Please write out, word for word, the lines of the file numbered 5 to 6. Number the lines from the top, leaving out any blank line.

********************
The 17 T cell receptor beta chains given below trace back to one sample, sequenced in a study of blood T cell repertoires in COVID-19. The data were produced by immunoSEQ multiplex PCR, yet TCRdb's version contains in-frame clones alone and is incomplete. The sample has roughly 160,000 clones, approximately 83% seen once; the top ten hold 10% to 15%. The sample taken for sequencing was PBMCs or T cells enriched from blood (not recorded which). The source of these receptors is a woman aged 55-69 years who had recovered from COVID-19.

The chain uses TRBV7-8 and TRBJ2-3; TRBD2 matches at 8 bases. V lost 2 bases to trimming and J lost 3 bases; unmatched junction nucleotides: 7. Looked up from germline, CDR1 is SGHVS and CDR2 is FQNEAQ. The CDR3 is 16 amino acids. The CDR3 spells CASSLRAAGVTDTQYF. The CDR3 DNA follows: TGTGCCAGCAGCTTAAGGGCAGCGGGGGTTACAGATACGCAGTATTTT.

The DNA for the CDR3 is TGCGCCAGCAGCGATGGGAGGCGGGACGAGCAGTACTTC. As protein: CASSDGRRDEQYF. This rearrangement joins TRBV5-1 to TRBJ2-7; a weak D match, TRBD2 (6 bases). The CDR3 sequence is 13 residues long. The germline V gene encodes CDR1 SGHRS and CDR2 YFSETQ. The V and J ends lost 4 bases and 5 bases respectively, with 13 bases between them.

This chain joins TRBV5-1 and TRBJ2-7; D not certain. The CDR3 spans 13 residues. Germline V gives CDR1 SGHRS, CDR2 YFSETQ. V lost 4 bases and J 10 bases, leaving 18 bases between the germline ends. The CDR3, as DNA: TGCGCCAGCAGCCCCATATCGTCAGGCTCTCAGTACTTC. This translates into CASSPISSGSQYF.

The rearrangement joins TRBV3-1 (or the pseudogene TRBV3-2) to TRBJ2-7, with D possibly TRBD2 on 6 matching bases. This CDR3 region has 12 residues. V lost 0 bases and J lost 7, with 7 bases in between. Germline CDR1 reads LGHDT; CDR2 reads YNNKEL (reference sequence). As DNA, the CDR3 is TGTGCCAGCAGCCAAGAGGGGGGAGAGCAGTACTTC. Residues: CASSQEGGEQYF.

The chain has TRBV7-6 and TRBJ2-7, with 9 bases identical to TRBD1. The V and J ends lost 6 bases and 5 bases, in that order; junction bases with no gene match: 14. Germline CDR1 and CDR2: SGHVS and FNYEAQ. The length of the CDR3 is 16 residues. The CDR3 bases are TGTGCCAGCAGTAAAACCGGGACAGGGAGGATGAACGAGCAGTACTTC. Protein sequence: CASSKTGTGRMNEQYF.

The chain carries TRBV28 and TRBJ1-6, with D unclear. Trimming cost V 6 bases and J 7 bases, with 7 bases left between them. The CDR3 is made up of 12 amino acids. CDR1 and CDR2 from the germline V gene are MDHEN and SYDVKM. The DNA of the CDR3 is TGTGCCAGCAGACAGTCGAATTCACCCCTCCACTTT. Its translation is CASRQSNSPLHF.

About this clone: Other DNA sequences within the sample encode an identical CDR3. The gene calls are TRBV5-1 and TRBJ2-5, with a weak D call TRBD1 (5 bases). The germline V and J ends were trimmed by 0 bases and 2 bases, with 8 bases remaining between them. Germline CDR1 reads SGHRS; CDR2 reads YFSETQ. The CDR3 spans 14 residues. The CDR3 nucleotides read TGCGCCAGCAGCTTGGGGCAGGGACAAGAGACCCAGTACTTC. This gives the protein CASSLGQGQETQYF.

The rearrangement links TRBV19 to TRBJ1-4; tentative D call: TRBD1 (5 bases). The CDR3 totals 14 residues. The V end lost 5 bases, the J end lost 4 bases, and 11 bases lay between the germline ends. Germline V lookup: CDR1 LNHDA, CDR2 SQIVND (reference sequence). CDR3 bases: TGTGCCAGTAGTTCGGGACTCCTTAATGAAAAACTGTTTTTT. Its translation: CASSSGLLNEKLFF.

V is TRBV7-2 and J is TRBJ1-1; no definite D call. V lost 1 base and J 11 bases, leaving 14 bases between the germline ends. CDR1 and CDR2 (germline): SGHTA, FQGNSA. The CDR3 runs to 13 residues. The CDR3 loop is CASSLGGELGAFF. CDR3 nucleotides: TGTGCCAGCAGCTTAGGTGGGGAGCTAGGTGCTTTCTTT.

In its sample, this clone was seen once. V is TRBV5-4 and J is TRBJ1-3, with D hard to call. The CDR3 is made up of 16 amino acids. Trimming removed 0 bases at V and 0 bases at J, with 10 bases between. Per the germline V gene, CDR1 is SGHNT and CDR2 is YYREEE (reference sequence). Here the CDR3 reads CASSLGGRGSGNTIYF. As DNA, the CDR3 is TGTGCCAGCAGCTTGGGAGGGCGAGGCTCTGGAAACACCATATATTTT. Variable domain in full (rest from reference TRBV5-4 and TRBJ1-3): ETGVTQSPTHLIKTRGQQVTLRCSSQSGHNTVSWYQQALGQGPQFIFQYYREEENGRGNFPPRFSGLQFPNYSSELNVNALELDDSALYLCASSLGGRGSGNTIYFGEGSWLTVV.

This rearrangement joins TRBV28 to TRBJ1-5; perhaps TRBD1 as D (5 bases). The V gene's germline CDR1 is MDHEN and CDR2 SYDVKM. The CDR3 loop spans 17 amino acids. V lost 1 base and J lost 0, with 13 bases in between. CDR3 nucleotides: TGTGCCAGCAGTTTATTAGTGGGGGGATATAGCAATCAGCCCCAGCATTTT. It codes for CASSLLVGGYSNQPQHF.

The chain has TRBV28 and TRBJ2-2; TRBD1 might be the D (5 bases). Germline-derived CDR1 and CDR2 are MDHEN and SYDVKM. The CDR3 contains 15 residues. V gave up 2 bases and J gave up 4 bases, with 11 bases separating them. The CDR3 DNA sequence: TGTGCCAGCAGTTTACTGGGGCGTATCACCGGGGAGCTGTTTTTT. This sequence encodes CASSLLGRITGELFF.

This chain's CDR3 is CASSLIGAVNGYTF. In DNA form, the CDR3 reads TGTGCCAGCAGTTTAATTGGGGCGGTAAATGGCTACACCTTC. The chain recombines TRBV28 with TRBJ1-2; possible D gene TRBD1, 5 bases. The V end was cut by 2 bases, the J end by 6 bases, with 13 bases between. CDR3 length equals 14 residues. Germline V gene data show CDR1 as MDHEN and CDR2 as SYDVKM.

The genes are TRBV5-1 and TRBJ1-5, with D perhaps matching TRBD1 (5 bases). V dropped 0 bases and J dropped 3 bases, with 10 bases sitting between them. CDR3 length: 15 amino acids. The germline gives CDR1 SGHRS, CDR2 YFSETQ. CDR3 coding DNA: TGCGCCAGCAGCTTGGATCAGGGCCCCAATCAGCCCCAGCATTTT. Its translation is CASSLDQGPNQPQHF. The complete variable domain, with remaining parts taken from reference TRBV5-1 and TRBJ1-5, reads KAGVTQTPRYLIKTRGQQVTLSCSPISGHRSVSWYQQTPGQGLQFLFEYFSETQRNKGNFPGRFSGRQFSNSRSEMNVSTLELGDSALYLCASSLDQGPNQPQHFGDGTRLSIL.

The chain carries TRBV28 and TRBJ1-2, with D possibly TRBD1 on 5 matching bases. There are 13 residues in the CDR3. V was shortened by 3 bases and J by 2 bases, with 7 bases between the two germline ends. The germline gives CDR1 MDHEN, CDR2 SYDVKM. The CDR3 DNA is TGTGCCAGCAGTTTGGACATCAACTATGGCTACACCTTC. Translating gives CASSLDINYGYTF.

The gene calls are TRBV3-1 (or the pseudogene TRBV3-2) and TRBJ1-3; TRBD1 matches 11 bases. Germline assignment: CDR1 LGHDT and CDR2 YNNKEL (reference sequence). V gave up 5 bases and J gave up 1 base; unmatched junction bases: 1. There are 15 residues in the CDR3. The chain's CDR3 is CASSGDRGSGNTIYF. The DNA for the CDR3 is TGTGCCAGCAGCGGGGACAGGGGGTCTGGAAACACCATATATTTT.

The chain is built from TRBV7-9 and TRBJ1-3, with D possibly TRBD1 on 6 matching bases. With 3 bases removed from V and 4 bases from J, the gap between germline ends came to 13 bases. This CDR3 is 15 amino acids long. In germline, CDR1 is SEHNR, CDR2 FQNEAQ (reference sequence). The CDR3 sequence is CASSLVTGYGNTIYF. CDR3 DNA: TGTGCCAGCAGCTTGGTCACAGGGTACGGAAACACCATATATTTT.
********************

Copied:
The rearrangement joins TRBV3-1 (or the pseudogene TRBV3-2) to TRBJ2-7, with D possibly TRBD2 on 6 matching bases. This CDR3 region has 12 residues. V lost 0 bases and J lost 7, with 7 bases in between. Germline CDR1 reads LGHDT; CDR2 reads YNNKEL (reference sequence). As DNA, the CDR3 is TGTGCCAGCAGCCAAGAGGGGGGAGAGCAGTACTTC. Residues: CASSQEGGEQYF.

The chain has TRBV7-6 and TRBJ2-7, with 9 bases identical to TRBD1. The V and J ends lost 6 bases and 5 bases, in that order; junction bases with no gene match: 14. Germline CDR1 and CDR2: SGHVS and FNYEAQ. The length of the CDR3 is 16 residues. The CDR3 bases are TGTGCCAGCAGTAAAACCGGGACAGGGAGGATGAACGAGCAGTACTTC. Protein sequence: CASSKTGTGRMNEQYF.